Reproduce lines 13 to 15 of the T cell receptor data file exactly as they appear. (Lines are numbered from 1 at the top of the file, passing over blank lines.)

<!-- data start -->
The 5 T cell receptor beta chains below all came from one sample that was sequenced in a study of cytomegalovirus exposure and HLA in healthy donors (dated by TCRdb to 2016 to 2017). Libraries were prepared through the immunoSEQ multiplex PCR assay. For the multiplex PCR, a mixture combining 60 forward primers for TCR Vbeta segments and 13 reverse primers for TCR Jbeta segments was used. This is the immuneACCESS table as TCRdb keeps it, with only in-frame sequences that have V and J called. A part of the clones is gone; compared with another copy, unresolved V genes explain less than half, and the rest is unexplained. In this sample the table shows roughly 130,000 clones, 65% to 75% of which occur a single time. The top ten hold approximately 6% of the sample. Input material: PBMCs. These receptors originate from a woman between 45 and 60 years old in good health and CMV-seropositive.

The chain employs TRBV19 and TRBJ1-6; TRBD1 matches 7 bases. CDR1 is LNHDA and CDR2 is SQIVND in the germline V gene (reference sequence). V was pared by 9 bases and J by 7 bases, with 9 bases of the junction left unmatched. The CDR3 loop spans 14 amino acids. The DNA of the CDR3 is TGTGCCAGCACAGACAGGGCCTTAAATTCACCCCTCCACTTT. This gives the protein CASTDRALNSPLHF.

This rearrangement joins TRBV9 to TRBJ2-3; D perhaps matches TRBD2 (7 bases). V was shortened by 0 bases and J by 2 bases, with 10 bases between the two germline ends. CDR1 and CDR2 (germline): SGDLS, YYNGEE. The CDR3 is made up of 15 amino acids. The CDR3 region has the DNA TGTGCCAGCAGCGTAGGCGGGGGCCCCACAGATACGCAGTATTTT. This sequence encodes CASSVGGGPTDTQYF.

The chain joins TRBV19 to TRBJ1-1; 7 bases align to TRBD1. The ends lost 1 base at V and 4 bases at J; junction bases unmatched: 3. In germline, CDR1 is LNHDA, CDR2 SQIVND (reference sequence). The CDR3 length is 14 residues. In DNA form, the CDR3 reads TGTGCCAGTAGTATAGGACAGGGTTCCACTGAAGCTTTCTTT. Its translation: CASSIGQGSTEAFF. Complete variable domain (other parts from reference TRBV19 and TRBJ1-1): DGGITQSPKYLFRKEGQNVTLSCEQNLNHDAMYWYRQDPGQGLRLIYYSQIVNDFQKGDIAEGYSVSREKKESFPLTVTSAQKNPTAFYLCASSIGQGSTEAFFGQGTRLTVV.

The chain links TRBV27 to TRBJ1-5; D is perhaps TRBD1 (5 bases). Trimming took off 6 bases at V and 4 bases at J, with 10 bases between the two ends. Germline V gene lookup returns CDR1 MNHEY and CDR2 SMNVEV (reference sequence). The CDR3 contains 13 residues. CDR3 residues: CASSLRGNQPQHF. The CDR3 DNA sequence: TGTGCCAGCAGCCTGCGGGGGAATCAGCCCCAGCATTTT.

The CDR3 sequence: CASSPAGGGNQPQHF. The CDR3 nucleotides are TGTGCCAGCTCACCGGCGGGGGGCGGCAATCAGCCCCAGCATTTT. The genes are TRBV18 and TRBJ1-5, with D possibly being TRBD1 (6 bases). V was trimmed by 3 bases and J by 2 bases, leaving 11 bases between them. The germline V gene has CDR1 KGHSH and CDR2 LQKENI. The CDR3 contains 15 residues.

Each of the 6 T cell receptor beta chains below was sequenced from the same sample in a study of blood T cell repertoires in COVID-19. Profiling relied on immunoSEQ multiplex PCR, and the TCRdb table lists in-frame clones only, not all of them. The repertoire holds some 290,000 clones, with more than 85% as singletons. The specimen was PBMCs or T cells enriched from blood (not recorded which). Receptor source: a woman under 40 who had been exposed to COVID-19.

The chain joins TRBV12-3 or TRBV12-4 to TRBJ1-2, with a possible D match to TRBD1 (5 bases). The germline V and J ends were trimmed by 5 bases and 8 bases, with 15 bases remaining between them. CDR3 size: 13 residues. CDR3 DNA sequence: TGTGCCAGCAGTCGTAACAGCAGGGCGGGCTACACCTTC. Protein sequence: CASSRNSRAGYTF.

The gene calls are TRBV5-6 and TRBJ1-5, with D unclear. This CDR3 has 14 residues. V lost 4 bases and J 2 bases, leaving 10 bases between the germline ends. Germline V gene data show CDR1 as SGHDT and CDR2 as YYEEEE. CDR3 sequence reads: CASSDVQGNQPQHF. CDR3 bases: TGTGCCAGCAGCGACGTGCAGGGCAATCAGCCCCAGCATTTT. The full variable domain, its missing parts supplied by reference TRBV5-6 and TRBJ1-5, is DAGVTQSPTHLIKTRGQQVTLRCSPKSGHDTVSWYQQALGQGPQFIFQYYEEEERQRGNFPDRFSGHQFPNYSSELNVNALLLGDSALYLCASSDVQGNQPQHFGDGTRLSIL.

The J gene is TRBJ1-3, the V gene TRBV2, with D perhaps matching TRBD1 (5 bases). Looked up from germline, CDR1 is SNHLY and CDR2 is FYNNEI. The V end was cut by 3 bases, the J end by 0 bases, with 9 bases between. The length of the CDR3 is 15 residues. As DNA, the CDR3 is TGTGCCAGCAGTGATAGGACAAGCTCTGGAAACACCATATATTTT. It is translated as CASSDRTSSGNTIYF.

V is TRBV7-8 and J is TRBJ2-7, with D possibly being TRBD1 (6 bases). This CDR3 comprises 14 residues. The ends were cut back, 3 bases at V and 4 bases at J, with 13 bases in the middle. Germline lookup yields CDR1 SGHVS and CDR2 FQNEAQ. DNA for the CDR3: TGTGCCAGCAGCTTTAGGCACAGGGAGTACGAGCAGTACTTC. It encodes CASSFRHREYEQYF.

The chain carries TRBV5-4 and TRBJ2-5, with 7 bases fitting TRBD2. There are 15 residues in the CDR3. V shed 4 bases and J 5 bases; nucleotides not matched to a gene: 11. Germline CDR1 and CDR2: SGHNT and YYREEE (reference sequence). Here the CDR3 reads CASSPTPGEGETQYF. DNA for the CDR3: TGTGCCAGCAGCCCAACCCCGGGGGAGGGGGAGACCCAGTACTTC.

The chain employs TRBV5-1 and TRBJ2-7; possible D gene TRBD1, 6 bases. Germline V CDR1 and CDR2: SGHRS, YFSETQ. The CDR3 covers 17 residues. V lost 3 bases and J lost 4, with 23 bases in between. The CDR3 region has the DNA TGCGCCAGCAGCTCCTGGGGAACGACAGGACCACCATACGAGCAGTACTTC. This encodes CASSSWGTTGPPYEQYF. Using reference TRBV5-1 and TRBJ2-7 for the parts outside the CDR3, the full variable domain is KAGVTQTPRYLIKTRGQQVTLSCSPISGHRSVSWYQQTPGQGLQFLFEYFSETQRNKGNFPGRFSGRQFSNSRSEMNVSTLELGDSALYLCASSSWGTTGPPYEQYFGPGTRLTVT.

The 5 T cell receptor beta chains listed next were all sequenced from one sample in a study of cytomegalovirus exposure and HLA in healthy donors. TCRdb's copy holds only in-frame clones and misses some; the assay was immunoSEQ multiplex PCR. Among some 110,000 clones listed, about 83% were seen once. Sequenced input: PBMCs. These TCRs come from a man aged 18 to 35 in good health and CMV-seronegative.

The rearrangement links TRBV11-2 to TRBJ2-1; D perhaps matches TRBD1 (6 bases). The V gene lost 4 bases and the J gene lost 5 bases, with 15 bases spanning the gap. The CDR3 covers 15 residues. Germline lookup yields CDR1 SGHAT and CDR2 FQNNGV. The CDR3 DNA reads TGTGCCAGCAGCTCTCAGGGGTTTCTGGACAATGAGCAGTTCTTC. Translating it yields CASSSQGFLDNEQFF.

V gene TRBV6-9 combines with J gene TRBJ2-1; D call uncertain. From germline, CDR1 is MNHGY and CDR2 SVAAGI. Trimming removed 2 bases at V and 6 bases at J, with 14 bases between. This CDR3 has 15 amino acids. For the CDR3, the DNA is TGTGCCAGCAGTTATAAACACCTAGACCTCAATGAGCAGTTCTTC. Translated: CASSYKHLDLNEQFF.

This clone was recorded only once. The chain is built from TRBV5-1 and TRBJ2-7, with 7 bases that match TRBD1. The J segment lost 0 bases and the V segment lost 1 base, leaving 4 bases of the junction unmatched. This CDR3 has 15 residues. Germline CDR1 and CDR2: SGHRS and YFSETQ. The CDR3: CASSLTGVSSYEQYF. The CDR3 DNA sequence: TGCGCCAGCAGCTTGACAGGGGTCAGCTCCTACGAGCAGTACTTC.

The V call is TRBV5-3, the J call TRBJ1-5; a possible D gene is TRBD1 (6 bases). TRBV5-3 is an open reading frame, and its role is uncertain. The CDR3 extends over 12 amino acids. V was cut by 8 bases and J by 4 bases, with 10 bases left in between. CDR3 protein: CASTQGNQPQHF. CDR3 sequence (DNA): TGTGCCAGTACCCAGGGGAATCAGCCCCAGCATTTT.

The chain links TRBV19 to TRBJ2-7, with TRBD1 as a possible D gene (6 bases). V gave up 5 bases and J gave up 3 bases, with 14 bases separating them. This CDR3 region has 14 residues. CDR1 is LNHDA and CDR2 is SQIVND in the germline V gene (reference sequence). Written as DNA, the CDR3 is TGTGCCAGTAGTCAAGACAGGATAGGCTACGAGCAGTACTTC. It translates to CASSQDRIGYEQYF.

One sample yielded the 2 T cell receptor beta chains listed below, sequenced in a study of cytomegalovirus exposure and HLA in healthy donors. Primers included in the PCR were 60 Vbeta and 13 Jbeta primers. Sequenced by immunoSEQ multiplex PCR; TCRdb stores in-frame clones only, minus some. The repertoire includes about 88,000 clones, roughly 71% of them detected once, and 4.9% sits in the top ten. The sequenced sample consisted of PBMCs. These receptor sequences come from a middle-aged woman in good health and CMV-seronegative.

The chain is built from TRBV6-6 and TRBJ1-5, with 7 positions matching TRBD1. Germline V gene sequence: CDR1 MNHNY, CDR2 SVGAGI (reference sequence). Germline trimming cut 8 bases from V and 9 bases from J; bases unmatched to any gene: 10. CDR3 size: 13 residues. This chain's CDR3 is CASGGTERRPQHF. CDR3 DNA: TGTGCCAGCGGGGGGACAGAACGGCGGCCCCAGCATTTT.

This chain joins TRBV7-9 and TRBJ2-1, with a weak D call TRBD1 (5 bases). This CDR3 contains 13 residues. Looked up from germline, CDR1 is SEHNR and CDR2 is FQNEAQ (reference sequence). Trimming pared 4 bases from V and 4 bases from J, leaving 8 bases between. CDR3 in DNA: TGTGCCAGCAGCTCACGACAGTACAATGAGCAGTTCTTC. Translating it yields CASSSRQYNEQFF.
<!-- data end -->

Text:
The chain employs TRBV5-1 and TRBJ2-7; possible D gene TRBD1, 6 bases. Germline V CDR1 and CDR2: SGHRS, YFSETQ. The CDR3 covers 17 residues. V lost 3 bases and J lost 4, with 23 bases in between. The CDR3 region has the DNA TGCGCCAGCAGCTCCTGGGGAACGACAGGACCACCATACGAGCAGTACTTC. This encodes CASSSWGTTGPPYEQYF. Using reference TRBV5-1 and TRBJ2-7 for the parts outside the CDR3, the full variable domain is KAGVTQTPRYLIKTRGQQVTLSCSPISGHRSVSWYQQTPGQGLQFLFEYFSETQRNKGNFPGRFSGRQFSNSRSEMNVSTLELGDSALYLCASSSWGTTGPPYEQYFGPGTRLTVT.

The 5 T cell receptor beta chains listed next were all sequenced from one sample in a study of cytomegalovirus exposure and HLA in healthy donors. TCRdb's copy holds only in-frame clones and misses some; the assay was immunoSEQ multiplex PCR. Among some 110,000 clones listed, about 83% were seen once. Sequenced input: PBMCs. These TCRs come from a man aged 18 to 35 in good health and CMV-seronegative.

The rearrangement links TRBV11-2 to TRBJ2-1; D perhaps matches TRBD1 (6 bases). The V gene lost 4 bases and the J gene lost 5 bases, with 15 bases spanning the gap. The CDR3 covers 15 residues. Germline lookup yields CDR1 SGHAT and CDR2 FQNNGV. The CDR3 DNA reads TGTGCCAGCAGCTCTCAGGGGTTTCTGGACAATGAGCAGTTCTTC. Translating it yields CASSSQGFLDNEQFF.